Fine Art and Artisan Jewellery. Inspired by nature. Fueled by Tea and Dark Chocolate.

Tuesday, April 07, 2009

Wet Pastel Workshop

I recently had the pleasure of taking part in a one-day workshop with Diane Green, a well-known local artist, and experienced pastellist. The workshop was hosted by the Temiskaming Palette and Brush Club and was held in their club studio in Haileybury overlooking beautiful Lake Temiskaming.

I have worked quite a bit with pastels and have done some experimenting with them, including working with them "wet", but I was quite interested to see what Diane had to share with us.

I was very excited to see that we would be working on Wallis Pastel paper. This is a very heavy paper with a sanded surface that can take quite a beating - including wet washes. It is my very favourite pastel paper to work with, accepting many layers before becoming saturated. It suits my style of working with pastels perfectly. Unfortunately, it is very difficult to find in Canada. Thankfully, Diane had extra sheets available for purchase, so I stocked up!

After choosing an image to use (I chose a waterlily from one of my own photos - something fairly simple), we made some preliminary thumbnail and value sketches to fine tune the composition.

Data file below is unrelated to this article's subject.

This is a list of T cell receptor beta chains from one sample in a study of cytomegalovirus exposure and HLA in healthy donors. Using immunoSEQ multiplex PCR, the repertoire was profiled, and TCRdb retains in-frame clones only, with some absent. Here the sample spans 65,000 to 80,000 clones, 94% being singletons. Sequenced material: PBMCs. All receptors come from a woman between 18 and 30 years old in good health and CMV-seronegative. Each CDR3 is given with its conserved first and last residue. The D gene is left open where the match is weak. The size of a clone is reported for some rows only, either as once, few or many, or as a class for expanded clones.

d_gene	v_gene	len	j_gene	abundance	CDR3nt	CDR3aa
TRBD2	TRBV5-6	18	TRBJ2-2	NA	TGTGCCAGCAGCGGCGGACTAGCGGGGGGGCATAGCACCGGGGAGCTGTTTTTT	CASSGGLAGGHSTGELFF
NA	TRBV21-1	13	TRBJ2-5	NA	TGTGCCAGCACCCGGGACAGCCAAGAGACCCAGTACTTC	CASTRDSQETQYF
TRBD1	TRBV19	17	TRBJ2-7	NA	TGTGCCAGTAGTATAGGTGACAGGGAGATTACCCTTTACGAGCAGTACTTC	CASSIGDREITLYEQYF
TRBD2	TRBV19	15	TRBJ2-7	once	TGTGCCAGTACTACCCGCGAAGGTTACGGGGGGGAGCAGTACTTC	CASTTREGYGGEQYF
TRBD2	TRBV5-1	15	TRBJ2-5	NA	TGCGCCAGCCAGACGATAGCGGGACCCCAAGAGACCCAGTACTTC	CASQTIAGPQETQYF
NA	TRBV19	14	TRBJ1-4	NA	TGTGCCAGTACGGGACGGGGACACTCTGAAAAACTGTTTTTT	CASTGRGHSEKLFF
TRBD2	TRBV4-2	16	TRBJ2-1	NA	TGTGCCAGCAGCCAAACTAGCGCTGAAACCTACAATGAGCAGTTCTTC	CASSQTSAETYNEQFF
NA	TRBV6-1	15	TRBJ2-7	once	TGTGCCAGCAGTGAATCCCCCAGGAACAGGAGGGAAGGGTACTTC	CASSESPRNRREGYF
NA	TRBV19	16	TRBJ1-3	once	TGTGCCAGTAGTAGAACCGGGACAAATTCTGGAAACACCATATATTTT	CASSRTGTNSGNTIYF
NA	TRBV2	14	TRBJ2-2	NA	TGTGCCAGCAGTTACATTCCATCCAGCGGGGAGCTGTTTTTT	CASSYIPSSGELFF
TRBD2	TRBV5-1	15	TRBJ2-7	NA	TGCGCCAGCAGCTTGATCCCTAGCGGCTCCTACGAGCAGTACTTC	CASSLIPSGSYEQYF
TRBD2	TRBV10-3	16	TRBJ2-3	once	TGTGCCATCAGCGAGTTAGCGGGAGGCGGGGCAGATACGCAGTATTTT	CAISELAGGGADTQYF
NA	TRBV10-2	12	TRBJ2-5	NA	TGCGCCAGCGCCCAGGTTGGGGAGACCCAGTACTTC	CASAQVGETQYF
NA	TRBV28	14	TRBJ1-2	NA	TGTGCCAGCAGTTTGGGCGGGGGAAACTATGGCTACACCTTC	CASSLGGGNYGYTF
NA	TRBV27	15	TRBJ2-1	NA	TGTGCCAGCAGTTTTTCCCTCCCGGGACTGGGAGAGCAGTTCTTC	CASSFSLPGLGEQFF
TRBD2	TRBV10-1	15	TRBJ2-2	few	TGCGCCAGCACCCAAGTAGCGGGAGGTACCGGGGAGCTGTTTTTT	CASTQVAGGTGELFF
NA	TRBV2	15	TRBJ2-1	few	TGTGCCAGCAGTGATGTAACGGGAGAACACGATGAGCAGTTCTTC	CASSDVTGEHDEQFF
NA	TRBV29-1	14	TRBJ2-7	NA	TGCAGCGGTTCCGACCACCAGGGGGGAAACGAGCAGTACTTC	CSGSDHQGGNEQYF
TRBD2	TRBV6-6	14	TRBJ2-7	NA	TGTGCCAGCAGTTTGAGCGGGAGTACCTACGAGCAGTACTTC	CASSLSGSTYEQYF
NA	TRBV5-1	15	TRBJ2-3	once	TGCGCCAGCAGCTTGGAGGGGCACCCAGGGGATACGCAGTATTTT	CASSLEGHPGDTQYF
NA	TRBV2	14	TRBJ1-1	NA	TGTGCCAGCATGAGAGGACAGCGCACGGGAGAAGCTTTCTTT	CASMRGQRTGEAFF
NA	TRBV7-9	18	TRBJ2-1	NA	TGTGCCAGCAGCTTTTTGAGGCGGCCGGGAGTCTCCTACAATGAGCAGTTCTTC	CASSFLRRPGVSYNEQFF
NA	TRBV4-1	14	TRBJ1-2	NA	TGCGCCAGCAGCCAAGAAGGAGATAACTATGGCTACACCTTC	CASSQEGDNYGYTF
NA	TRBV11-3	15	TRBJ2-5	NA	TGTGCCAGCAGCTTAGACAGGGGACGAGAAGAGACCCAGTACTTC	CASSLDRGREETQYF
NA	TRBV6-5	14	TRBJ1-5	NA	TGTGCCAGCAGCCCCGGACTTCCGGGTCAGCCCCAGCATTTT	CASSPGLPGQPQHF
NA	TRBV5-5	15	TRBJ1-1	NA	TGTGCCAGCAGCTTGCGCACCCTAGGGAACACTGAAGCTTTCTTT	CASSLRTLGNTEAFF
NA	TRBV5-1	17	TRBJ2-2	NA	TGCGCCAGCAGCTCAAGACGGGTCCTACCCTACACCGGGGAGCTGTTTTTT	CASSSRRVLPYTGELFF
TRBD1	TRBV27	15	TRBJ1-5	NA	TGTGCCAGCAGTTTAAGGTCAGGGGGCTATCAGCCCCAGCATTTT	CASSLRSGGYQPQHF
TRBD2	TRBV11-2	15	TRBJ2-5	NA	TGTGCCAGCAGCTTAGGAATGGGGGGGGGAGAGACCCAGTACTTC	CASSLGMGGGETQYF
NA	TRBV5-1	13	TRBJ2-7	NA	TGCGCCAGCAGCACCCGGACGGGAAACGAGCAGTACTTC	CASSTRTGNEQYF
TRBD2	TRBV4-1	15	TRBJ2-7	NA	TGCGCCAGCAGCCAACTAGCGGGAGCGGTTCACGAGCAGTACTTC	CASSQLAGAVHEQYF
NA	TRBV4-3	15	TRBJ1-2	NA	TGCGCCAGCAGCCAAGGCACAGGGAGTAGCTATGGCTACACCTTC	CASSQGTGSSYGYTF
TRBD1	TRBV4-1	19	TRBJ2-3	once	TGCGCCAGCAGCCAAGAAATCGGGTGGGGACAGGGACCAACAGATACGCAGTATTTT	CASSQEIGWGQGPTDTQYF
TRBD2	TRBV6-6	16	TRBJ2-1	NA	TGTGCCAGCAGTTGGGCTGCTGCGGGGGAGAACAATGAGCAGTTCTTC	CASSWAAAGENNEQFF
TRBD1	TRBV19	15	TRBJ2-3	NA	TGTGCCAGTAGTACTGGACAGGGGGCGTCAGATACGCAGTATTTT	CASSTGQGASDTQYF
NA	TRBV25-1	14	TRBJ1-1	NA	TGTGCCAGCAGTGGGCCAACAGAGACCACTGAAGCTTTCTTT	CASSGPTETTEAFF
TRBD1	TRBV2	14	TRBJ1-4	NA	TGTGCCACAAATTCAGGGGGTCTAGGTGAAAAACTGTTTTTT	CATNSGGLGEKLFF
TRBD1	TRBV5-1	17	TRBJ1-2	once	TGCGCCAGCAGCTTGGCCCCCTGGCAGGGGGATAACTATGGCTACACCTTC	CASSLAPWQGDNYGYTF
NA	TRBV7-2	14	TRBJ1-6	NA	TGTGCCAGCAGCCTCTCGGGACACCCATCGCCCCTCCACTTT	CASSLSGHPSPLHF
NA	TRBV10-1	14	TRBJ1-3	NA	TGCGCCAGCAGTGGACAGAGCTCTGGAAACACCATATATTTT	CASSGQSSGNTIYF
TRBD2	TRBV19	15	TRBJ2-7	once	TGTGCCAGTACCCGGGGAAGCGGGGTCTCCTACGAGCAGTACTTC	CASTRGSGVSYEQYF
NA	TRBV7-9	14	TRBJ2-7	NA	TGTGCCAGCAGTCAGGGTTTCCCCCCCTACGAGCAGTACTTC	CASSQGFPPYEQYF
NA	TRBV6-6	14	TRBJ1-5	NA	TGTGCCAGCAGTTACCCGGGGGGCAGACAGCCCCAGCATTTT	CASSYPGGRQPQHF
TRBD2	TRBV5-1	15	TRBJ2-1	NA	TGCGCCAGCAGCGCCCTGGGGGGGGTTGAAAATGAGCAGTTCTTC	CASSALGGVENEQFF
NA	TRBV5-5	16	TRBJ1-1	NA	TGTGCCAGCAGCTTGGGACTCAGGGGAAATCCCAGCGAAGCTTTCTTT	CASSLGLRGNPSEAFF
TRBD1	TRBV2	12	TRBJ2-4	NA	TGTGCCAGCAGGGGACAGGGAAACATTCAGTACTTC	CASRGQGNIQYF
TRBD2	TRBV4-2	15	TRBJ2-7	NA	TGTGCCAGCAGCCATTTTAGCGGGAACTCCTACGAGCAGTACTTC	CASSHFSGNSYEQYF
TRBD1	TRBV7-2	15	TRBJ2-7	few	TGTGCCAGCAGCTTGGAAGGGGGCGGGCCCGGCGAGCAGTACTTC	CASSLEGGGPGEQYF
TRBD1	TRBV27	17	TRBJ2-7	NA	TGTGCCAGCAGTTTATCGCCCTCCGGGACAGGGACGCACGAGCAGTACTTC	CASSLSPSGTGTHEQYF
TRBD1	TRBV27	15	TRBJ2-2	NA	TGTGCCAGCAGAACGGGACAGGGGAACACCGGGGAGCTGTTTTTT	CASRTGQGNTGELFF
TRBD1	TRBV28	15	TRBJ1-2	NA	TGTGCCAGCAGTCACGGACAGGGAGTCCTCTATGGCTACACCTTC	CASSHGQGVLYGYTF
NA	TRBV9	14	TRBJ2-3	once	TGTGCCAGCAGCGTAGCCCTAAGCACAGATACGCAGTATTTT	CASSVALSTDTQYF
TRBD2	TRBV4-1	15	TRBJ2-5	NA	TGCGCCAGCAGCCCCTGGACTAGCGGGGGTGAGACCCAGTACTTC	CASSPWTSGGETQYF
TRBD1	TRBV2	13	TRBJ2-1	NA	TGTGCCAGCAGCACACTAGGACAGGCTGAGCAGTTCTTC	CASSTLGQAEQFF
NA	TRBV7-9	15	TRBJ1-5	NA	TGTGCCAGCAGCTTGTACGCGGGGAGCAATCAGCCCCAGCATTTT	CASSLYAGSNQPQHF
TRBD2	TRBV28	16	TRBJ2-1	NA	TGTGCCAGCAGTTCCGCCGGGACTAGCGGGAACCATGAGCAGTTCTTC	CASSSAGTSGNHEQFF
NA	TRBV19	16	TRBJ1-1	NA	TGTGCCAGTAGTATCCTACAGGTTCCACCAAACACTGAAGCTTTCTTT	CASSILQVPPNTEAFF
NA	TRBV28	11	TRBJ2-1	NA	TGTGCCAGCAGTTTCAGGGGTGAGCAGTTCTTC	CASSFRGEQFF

Next we transferred our final drawing on to our pastel paper with a pastel pencil. Diane then explained and demonstrated how to do the wet part of the process. She explained that we would be doing an underpainting by laying down colours, then wetting them with a brush. She chose colours that were much brighter, often complementary, to the dry colours she would be putting on top. They could be of a lighter or darker value than the top layer. The important thing was that they should help the painting to glow. Here is my wet layer:

The flower will be white and the leaves green, so I chose these colours for the underpainting. Hints of them will show through the top dry layer creating some vibrancy and interest. I'm not sure that I made the best choice for the leaves....

For the next step we added our dry layer on top, allowing the underpainting to show through in places.
Here I am making a start on the leaves.The leaves are mostly done, except for some tweaking. It looks like I got a little carried away with the dry top layer of pastels, and didn't leave enough of the underpainting showing. Oh well, one good thing about pastels, is that it is easy to remove! I have also started on the flower.
And here is the painting as it was at the end of the workshop. It still needs quite a bit of tweaking - more shadows, some reworking of the leaves, and no doubt some other things which will jump out at me once I get it home and see it with fresh eyes!

It was a very enjoyable day. Diane is a very enthusiastic and upbeat instructor, and it is always fun to see other artists and their work. Using pastels in this way will certainly add another dimension to my artwork.

I will show you the finished version of my wet pastel water lily in another post!

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